Here’s a quick post for you on an intriguing sales concept that caught my eye recently…
Tapping into your prospect’s inner drive
…instead of pushing (ugh) or pulling them into a sale.
I’d read about this a while back in Dan Pink’s excellent book To Sell Is Human, and stored it at the back of the ol’ brainbox.
Then recently it appeared again in a discussion with a friend, and I suddenly started thinking about how this concept could be used in sales copy.
This might be particularly interesting for coaches and consultants – or any entrepreneur who needs their prospect to think more deeply about learning a new skill, or doing an activity they might have some initial resistance to.
Here ya go:
Two Irrational Questions
Michael Pantalon is a clinical psychologist and Senior Research Scientist at Yale School of Medicine. He does great work in the therapeutic and addiction recovery fields.
He’s developed a technique of using two ‘irrational questions’ to move people to action.
(Action doesn’t necessarily mean moving people to buy, but I think there’s something useful here for smart marketers who value the conversations they have – online and off – with their prospects.)
Why two irrational questions rather than a pair of rational ones?
Well, in Pink’s book, Pantalon says “I’ve found that irrational questions actually motivate people better”.
The two irrational questions Pink uses to illustrate the theory in his book go something like this:
Suppose a student is resisting studying for their big algebra test. You can’t push them into studying – they need to be motivated themselves to do it.
So you ask them these two irrational questions:
1 – “On a scale of 1 to 10, with 1 meaning ‘not the least bit ready’ and 10 meaning ‘totally ready’, how ready are you to study?”
After they offer an answer, follow-up with question 2:
2 – “Why didn’t you pick a lower number?”
Think about that for a moment…
This second question is designed to catch people off guard…
It’s not a trick. It’s not sleazy NLP stuff.
Instead it’s a catalyst for getting someone to think analytically about why they’ve come to a particular conclusion.
As Pink explains:
Most people who resist doing or believing something don’t have a binary, off-on, yes-no position. So don’t ask a binary, off-on, yes-no question. If your prospect has even a faint desire to move, Pantalon says, asking her to locate herself on that 1-to-10 scale can expose an apparent “No” as an actual “Maybe.”
And the crucial thing is, the person you’re asking the question of starts to explain their belief to you.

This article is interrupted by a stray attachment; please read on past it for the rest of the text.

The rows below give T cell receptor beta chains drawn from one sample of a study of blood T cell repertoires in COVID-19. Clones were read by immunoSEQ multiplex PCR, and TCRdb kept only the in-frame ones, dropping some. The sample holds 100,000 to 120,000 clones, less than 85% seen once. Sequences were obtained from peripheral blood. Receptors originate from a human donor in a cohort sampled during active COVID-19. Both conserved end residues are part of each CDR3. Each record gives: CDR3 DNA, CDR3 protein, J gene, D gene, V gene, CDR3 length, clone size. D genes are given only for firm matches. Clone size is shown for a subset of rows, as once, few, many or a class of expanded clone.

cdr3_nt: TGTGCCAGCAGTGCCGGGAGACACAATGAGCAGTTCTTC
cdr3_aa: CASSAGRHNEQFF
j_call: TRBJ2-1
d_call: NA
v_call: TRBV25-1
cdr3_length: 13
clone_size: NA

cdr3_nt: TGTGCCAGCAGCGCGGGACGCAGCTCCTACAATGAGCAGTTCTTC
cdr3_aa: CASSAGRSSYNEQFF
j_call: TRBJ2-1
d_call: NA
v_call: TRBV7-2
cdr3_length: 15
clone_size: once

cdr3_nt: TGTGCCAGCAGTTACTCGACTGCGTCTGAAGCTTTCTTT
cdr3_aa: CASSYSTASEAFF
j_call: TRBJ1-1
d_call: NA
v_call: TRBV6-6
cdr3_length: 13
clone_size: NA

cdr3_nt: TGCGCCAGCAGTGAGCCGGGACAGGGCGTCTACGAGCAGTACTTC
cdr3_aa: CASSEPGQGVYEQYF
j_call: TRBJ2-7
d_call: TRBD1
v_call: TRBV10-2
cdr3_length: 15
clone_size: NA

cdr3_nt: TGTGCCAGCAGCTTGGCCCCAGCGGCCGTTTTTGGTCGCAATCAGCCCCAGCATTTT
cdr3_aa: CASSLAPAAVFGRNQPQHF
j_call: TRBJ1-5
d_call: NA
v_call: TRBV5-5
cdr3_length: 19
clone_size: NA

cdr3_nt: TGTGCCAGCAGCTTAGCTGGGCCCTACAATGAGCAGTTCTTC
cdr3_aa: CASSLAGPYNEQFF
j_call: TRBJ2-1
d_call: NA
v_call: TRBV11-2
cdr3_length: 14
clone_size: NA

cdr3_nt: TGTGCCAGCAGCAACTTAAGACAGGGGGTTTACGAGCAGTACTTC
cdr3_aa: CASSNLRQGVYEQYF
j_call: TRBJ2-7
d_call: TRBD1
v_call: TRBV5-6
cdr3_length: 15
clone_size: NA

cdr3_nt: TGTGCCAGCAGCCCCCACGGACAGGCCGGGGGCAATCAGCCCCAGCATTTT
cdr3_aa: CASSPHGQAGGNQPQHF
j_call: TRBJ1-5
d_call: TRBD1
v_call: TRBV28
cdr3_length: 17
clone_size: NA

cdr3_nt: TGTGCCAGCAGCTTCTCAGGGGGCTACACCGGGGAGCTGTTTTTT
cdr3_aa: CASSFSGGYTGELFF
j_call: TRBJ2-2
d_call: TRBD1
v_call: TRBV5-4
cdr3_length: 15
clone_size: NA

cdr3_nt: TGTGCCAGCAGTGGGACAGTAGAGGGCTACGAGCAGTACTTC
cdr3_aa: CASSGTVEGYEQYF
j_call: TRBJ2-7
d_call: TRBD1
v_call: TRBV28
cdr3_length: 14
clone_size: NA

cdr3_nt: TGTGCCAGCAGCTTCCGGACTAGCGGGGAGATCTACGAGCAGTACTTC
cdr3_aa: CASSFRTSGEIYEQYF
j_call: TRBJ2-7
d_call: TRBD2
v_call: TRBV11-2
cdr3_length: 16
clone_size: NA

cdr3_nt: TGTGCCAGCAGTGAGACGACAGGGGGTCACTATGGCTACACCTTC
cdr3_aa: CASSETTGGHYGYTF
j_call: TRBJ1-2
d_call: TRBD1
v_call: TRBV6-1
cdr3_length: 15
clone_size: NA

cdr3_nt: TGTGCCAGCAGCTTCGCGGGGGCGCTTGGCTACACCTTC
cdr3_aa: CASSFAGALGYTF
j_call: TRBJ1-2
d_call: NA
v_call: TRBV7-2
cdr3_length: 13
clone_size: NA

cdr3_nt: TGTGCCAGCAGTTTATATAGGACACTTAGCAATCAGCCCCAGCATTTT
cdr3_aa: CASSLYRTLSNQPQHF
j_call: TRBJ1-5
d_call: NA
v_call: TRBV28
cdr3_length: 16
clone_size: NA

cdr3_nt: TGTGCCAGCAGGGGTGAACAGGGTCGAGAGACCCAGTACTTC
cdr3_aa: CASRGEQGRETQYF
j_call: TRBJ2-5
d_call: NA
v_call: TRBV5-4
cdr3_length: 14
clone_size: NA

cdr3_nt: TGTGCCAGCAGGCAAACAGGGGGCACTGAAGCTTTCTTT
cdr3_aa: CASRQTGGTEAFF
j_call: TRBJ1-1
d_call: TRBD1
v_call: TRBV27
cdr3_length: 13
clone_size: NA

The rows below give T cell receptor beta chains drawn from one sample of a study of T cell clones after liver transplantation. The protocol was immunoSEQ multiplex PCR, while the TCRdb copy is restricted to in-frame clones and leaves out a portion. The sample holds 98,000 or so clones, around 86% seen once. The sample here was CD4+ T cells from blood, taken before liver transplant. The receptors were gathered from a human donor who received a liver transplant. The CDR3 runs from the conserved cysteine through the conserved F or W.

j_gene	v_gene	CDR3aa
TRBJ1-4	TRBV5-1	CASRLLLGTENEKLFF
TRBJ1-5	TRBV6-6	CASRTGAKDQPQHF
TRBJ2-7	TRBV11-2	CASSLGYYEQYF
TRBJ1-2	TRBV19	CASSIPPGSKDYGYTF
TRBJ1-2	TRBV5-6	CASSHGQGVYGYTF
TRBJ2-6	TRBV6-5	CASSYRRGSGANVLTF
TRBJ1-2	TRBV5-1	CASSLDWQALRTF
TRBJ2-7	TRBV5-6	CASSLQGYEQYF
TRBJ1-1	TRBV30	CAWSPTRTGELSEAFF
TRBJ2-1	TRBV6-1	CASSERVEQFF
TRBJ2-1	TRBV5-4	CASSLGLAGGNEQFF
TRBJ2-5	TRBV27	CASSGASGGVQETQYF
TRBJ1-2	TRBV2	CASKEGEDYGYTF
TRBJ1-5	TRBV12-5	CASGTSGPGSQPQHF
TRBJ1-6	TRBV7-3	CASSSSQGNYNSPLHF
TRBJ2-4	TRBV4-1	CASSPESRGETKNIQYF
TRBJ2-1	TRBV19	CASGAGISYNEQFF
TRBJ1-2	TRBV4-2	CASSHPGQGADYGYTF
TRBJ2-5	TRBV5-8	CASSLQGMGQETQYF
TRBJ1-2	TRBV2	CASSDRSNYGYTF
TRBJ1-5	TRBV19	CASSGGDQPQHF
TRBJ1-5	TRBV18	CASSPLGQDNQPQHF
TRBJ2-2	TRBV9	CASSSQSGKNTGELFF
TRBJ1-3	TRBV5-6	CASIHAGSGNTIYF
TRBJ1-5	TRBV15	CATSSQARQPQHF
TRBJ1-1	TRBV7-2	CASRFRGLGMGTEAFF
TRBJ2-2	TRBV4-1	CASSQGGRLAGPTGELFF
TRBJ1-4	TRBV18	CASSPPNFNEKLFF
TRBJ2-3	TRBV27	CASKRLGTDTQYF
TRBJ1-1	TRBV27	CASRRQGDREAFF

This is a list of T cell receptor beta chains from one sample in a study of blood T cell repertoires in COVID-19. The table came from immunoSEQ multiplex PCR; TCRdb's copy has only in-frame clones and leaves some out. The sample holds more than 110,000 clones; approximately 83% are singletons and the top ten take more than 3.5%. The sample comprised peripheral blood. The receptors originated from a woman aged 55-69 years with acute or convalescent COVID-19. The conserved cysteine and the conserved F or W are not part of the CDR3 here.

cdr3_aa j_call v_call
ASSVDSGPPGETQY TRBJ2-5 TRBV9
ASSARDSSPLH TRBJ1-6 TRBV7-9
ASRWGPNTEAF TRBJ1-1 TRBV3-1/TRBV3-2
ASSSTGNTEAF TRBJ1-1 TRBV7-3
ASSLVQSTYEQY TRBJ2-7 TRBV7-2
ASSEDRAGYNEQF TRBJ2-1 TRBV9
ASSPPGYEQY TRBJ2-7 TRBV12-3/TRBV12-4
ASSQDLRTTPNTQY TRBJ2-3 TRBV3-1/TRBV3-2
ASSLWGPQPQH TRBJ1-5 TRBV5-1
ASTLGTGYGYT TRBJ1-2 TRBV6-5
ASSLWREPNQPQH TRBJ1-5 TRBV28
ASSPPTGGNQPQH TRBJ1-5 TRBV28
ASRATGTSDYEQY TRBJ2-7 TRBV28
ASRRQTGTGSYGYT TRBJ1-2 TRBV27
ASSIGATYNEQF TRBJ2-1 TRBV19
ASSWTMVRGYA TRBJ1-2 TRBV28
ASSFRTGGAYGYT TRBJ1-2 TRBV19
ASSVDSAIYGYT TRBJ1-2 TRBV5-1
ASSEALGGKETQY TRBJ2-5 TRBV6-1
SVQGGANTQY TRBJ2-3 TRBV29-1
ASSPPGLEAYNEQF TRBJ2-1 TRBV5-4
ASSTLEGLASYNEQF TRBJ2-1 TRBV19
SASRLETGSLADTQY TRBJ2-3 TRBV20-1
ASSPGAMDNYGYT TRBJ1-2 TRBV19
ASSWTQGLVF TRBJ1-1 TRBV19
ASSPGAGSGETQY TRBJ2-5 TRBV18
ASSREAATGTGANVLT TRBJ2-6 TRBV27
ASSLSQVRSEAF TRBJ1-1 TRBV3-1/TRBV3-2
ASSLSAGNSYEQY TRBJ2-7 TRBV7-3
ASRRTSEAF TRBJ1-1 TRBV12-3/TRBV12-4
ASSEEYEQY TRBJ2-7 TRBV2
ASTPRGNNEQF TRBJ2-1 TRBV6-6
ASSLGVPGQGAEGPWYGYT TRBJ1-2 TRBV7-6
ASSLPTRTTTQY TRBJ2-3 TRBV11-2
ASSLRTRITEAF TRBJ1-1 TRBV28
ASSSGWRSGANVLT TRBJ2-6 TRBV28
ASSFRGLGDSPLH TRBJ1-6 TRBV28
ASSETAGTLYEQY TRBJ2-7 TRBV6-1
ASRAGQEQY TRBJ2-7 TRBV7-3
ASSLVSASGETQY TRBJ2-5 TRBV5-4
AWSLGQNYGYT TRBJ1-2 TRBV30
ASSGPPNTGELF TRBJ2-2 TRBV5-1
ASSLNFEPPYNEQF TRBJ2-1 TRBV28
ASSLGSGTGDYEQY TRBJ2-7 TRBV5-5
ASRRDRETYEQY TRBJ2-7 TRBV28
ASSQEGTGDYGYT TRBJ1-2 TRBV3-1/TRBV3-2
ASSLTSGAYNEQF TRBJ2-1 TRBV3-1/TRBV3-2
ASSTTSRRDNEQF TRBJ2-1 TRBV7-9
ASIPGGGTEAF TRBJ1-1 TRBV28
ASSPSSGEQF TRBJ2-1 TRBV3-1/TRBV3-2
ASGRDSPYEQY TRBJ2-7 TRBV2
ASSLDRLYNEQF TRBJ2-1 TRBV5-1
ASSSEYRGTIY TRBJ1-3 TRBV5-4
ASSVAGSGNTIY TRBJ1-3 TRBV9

For instance, let’s say you’re a fitness coach.
Your prospect is thinking of joining your program, but they’re not sure if they have what it takes to get fit.
They’re umm-ing and ahh-ing instead of taking action.
So you ask them the irrational questions:
“On a scale of 1 to 10, how capable are you of losing weight over the next couple of months?”
They answer cautiously: “I guess around a 5 or 6.”
You follow up: “Ok. How come you didn’t pick a lower number?”
They pause. And think.
Now you’ve got them thinking positively – about overcoming the objections in their mind. If they didn’t answer “Zero” (they shouldn’t, if you know your market), then you’ve got something you can build on.
Their answer should be revealing…
They’ll say something like:
“Well, because I managed to lose weight before so I know it’s possible… and I’m not in terrible shape to start with. Also my brother had a coach a while back, and he said it was much easier to get fit once he had the right guidance…”
Now they’re being rational, and giving you their reasons for saying why they think the objective is possible, rather than flat-out saying “it’s impossible.”
You’ve engaged them in a conversation about why they think you can help them, and the best part is, they’re doing all the talking.
They’re overcoming their own objections.
They’re clarifying their motives for wanting to work with you, and you haven’t done any pushing or pulling.
You’ve simply reframed the concept in a way that taps into their inner drive.
Can you see how this could be useful to your marketing?
I’m already working on how to use this technique the next time I work with a coach or consultant on their messaging.
Pretty sure there’s a way you can use these two irrational questions to move people in your world too…